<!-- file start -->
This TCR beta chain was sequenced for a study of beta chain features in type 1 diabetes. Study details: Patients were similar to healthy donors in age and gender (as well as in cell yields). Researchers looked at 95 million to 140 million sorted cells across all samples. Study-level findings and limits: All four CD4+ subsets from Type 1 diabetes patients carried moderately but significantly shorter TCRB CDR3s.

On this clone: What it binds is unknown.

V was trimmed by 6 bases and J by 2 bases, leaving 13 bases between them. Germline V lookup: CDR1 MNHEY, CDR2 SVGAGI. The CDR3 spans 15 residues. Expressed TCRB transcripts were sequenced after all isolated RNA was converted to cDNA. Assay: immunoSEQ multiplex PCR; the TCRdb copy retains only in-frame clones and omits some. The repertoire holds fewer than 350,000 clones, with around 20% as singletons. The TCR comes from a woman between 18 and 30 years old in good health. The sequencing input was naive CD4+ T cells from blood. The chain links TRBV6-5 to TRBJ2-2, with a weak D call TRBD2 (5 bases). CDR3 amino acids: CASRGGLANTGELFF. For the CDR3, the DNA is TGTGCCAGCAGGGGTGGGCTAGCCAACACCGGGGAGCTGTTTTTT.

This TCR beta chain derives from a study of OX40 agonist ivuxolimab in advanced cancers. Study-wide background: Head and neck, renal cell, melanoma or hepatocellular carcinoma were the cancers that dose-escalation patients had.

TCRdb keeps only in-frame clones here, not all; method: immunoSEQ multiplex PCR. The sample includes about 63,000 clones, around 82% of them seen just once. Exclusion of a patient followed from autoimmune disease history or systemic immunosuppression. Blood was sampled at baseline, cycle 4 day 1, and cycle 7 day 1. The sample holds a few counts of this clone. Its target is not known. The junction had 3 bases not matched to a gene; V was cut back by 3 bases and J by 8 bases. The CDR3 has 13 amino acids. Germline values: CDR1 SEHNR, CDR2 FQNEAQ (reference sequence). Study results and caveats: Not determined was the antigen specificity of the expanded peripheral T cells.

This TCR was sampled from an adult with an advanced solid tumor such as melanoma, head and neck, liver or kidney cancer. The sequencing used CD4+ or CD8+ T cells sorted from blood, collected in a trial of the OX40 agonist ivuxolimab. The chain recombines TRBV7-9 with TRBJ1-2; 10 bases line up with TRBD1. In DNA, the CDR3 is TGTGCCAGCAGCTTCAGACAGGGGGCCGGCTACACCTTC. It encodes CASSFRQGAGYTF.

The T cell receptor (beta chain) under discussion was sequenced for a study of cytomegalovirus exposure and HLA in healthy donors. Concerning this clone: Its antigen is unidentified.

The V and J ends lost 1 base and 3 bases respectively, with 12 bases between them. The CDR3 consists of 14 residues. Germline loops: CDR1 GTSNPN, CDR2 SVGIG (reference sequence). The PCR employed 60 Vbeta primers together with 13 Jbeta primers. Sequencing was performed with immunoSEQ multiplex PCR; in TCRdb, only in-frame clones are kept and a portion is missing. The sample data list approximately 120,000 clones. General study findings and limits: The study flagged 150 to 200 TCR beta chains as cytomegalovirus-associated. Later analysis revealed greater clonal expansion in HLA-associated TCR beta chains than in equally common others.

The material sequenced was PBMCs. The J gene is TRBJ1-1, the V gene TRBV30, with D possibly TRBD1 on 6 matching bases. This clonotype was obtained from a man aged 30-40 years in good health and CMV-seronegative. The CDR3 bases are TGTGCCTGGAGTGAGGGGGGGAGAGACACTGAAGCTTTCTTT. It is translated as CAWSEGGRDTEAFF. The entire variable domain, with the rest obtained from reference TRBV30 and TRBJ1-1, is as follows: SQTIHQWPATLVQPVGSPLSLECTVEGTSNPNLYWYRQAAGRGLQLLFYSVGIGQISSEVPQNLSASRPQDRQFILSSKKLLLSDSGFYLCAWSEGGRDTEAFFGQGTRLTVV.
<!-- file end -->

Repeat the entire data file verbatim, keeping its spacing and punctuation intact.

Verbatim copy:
This TCR beta chain was sequenced for a study of beta chain features in type 1 diabetes. Study details: Patients were similar to healthy donors in age and gender (as well as in cell yields). Researchers looked at 95 million to 140 million sorted cells across all samples. Study-level findings and limits: All four CD4+ subsets from Type 1 diabetes patients carried moderately but significantly shorter TCRB CDR3s.

On this clone: What it binds is unknown.

V was trimmed by 6 bases and J by 2 bases, leaving 13 bases between them. Germline V lookup: CDR1 MNHEY, CDR2 SVGAGI. The CDR3 spans 15 residues. Expressed TCRB transcripts were sequenced after all isolated RNA was converted to cDNA. Assay: immunoSEQ multiplex PCR; the TCRdb copy retains only in-frame clones and omits some. The repertoire holds fewer than 350,000 clones, with around 20% as singletons. The TCR comes from a woman between 18 and 30 years old in good health. The sequencing input was naive CD4+ T cells from blood. The chain links TRBV6-5 to TRBJ2-2, with a weak D call TRBD2 (5 bases). CDR3 amino acids: CASRGGLANTGELFF. For the CDR3, the DNA is TGTGCCAGCAGGGGTGGGCTAGCCAACACCGGGGAGCTGTTTTTT.

This TCR beta chain derives from a study of OX40 agonist ivuxolimab in advanced cancers. Study-wide background: Head and neck, renal cell, melanoma or hepatocellular carcinoma were the cancers that dose-escalation patients had.

TCRdb keeps only in-frame clones here, not all; method: immunoSEQ multiplex PCR. The sample includes about 63,000 clones, around 82% of them seen just once. Exclusion of a patient followed from autoimmune disease history or systemic immunosuppression. Blood was sampled at baseline, cycle 4 day 1, and cycle 7 day 1. The sample holds a few counts of this clone. Its target is not known. The junction had 3 bases not matched to a gene; V was cut back by 3 bases and J by 8 bases. The CDR3 has 13 amino acids. Germline values: CDR1 SEHNR, CDR2 FQNEAQ (reference sequence). Study results and caveats: Not determined was the antigen specificity of the expanded peripheral T cells.

This TCR was sampled from an adult with an advanced solid tumor such as melanoma, head and neck, liver or kidney cancer. The sequencing used CD4+ or CD8+ T cells sorted from blood, collected in a trial of the OX40 agonist ivuxolimab. The chain recombines TRBV7-9 with TRBJ1-2; 10 bases line up with TRBD1. In DNA, the CDR3 is TGTGCCAGCAGCTTCAGACAGGGGGCCGGCTACACCTTC. It encodes CASSFRQGAGYTF.

The T cell receptor (beta chain) under discussion was sequenced for a study of cytomegalovirus exposure and HLA in healthy donors. Concerning this clone: Its antigen is unidentified.

The V and J ends lost 1 base and 3 bases respectively, with 12 bases between them. The CDR3 consists of 14 residues. Germline loops: CDR1 GTSNPN, CDR2 SVGIG (reference sequence). The PCR employed 60 Vbeta primers together with 13 Jbeta primers. Sequencing was performed with immunoSEQ multiplex PCR; in TCRdb, only in-frame clones are kept and a portion is missing. The sample data list approximately 120,000 clones. General study findings and limits: The study flagged 150 to 200 TCR beta chains as cytomegalovirus-associated. Later analysis revealed greater clonal expansion in HLA-associated TCR beta chains than in equally common others.

The material sequenced was PBMCs. The J gene is TRBJ1-1, the V gene TRBV30, with D possibly TRBD1 on 6 matching bases. This clonotype was obtained from a man aged 30-40 years in good health and CMV-seronegative. The CDR3 bases are TGTGCCTGGAGTGAGGGGGGGAGAGACACTGAAGCTTTCTTT. It is translated as CAWSEGGRDTEAFF. The entire variable domain, with the rest obtained from reference TRBV30 and TRBJ1-1, is as follows: SQTIHQWPATLVQPVGSPLSLECTVEGTSNPNLYWYRQAAGRGLQLLFYSVGIGQISSEVPQNLSASRPQDRQFILSSKKLLLSDSGFYLCAWSEGGRDTEAFFGQGTRLTVV.